Rabbits for Food by Binnie Kirshenbaum
Binnie Kirshenbaum's novel is a darkly humorous look at the opposing states of success and failure, love and loneliness
It’s the occasion of mandatory fun that brings everyone together: New Year’s Eve. While (sort of) celebrating the end of one year and promise of another with her husband and friends, Bunny unravels, and her subsequent breakdown lands her in a psychiatric ward in New York. Here she refuses recommended treatment, instead picking seemingly needless activities to pass the time – creative writing sees her chronicle the lives of those around her.
Bunny is a bleakly acerbic character, and through the snippets of her writing readers are able to put together moments in her past. A clinically depressed writer, her sarcastic and dry approach to life showcases the dynamics (or lack thereof) with those around her – whether husband Albie, or those reluctant to be classed as her friend. It’s a book of fluctuating points of view, styles and intrigue written with real sharpness.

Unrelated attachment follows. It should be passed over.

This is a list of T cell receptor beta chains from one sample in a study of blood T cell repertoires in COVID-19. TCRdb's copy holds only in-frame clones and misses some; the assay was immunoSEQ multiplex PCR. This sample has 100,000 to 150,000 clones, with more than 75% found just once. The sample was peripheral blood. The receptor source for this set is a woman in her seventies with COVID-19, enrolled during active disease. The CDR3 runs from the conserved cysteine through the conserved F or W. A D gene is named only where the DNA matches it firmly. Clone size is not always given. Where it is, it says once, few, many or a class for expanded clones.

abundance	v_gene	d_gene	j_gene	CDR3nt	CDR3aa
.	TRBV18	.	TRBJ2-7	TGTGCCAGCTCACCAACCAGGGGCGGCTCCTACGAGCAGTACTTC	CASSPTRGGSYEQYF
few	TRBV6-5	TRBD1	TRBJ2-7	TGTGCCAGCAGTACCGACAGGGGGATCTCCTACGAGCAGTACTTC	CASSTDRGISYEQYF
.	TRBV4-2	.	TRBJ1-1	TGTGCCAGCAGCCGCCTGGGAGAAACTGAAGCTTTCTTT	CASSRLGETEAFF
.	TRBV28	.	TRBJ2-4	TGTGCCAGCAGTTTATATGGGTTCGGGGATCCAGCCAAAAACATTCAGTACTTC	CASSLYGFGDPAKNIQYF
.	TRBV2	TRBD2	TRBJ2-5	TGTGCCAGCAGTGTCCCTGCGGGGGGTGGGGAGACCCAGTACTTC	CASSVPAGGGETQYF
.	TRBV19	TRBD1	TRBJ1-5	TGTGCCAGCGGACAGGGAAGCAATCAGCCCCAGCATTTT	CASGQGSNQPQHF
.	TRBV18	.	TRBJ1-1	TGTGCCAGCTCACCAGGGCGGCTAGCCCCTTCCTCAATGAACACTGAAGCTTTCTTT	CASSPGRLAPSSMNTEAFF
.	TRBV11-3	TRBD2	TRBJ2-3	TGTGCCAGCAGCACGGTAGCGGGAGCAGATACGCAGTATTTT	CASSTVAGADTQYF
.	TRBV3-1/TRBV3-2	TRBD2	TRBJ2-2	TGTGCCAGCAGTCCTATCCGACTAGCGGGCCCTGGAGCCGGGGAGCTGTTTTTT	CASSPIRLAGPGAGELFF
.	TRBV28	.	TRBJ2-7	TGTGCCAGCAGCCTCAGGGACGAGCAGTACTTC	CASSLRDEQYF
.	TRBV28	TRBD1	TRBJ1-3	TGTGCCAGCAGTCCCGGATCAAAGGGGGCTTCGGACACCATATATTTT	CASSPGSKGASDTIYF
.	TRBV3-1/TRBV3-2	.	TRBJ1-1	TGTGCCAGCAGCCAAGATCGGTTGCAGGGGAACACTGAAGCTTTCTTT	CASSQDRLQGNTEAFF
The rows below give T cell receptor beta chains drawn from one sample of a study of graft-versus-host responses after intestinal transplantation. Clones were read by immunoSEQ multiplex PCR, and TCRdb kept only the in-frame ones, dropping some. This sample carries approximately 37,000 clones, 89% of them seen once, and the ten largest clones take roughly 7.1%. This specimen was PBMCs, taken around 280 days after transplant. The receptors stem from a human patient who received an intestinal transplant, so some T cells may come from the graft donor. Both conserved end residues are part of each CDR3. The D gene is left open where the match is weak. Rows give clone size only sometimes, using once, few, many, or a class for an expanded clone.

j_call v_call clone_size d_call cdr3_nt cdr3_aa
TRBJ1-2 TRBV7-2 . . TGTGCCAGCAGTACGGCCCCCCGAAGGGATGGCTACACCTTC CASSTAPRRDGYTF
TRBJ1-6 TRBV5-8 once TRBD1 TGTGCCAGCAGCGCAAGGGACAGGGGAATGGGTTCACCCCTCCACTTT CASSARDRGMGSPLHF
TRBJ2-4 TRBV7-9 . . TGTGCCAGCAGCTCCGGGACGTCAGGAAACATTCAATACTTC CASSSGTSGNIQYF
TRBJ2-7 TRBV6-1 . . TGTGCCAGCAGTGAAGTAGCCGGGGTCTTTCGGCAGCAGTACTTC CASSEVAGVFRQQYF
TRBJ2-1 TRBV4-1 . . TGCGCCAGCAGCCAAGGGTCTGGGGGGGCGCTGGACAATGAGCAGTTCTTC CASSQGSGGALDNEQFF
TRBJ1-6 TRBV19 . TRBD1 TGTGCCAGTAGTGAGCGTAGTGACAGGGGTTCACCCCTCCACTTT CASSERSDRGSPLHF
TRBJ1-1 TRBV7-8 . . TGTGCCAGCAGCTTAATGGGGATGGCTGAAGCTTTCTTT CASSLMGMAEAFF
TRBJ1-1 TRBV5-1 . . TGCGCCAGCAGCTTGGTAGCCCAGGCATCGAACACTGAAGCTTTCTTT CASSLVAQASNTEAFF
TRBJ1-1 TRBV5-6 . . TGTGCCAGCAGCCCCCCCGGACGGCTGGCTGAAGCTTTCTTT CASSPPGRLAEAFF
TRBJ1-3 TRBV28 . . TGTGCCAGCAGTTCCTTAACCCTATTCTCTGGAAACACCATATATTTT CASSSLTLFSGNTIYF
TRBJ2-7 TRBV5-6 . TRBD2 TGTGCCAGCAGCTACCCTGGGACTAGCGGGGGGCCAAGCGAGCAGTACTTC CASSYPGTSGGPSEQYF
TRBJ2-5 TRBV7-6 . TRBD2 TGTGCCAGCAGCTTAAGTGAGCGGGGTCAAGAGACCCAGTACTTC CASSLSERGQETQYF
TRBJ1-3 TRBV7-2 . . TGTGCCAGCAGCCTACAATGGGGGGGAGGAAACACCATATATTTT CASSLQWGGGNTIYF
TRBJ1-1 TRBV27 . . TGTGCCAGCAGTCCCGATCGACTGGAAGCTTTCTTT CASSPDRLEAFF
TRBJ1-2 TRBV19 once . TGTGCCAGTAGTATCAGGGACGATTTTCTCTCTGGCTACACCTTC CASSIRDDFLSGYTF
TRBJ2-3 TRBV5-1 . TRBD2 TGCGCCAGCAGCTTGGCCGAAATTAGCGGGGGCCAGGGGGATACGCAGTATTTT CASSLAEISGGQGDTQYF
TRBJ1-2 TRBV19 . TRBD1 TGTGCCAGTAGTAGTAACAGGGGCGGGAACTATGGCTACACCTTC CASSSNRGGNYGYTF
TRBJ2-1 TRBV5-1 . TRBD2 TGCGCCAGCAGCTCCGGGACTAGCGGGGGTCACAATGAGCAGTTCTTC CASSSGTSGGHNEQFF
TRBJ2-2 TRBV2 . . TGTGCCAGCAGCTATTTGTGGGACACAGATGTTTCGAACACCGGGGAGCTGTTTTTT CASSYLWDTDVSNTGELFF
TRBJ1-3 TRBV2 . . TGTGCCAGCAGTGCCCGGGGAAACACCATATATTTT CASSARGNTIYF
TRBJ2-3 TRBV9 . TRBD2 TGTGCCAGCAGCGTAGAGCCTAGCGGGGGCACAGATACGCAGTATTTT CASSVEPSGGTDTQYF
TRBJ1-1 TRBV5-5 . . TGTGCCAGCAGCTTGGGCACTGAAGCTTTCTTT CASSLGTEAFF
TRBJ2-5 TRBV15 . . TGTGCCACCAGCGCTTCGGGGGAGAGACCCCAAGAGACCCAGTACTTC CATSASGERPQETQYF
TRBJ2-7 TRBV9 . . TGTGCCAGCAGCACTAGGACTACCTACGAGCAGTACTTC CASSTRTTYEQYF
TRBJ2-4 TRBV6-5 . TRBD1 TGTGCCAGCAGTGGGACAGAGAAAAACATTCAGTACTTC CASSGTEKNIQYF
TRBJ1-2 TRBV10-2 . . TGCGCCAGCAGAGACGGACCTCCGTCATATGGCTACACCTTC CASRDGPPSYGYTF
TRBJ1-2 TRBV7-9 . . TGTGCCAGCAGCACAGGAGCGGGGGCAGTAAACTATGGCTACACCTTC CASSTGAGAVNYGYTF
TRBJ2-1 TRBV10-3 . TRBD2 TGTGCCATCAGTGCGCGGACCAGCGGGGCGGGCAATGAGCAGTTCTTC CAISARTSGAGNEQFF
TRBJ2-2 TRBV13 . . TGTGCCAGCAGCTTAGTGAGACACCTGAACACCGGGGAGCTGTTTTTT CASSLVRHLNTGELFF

A bridge of dark humour and a deep dive into a disordered mind, and the lives lived in a mental institution, it’s a book that could ultimately circle despair, but pricks through with moments of wit and occasional lightness. The promised hilarity isn’t always present, and the heaviness can at times take over. But the novel's exploration of opposing states – success and failure, love and loneliness – jolt the reader around throughout, making for a read that you can’t quite put down.
Serpent's Tail, 14 Nov, £14.99